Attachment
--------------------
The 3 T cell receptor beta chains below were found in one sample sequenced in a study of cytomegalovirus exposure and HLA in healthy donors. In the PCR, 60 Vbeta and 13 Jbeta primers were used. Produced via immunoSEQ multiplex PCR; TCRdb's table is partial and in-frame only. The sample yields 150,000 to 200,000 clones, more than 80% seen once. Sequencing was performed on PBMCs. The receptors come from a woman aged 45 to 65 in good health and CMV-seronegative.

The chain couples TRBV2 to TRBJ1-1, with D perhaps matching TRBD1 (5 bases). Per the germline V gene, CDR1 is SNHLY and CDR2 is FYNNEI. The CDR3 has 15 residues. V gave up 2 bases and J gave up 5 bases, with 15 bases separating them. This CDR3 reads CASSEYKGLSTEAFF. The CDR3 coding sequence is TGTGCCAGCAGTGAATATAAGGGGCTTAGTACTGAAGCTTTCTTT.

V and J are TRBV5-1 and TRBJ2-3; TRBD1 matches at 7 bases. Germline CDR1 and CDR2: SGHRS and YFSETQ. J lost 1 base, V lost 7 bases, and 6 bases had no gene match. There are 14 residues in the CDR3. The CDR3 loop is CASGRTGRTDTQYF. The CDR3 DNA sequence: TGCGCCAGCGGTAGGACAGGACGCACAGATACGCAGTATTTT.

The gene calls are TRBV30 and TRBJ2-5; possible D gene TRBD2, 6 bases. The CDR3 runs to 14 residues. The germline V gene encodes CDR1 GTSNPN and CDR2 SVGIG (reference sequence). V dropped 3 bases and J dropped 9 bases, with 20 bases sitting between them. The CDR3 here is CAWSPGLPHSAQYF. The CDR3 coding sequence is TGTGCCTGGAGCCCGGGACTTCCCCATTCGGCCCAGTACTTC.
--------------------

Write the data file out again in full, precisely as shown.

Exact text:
The 3 T cell receptor beta chains below were found in one sample sequenced in a study of cytomegalovirus exposure and HLA in healthy donors. In the PCR, 60 Vbeta and 13 Jbeta primers were used. Produced via immunoSEQ multiplex PCR; TCRdb's table is partial and in-frame only. The sample yields 150,000 to 200,000 clones, more than 80% seen once. Sequencing was performed on PBMCs. The receptors come from a woman aged 45 to 65 in good health and CMV-seronegative.

The chain couples TRBV2 to TRBJ1-1, with D perhaps matching TRBD1 (5 bases). Per the germline V gene, CDR1 is SNHLY and CDR2 is FYNNEI. The CDR3 has 15 residues. V gave up 2 bases and J gave up 5 bases, with 15 bases separating them. This CDR3 reads CASSEYKGLSTEAFF. The CDR3 coding sequence is TGTGCCAGCAGTGAATATAAGGGGCTTAGTACTGAAGCTTTCTTT.

V and J are TRBV5-1 and TRBJ2-3; TRBD1 matches at 7 bases. Germline CDR1 and CDR2: SGHRS and YFSETQ. J lost 1 base, V lost 7 bases, and 6 bases had no gene match. There are 14 residues in the CDR3. The CDR3 loop is CASGRTGRTDTQYF. The CDR3 DNA sequence: TGCGCCAGCGGTAGGACAGGACGCACAGATACGCAGTATTTT.

The gene calls are TRBV30 and TRBJ2-5; possible D gene TRBD2, 6 bases. The CDR3 runs to 14 residues. The germline V gene encodes CDR1 GTSNPN and CDR2 SVGIG (reference sequence). V dropped 3 bases and J dropped 9 bases, with 20 bases sitting between them. The CDR3 here is CAWSPGLPHSAQYF. The CDR3 coding sequence is TGTGCCTGGAGCCCGGGACTTCCCCATTCGGCCCAGTACTTC.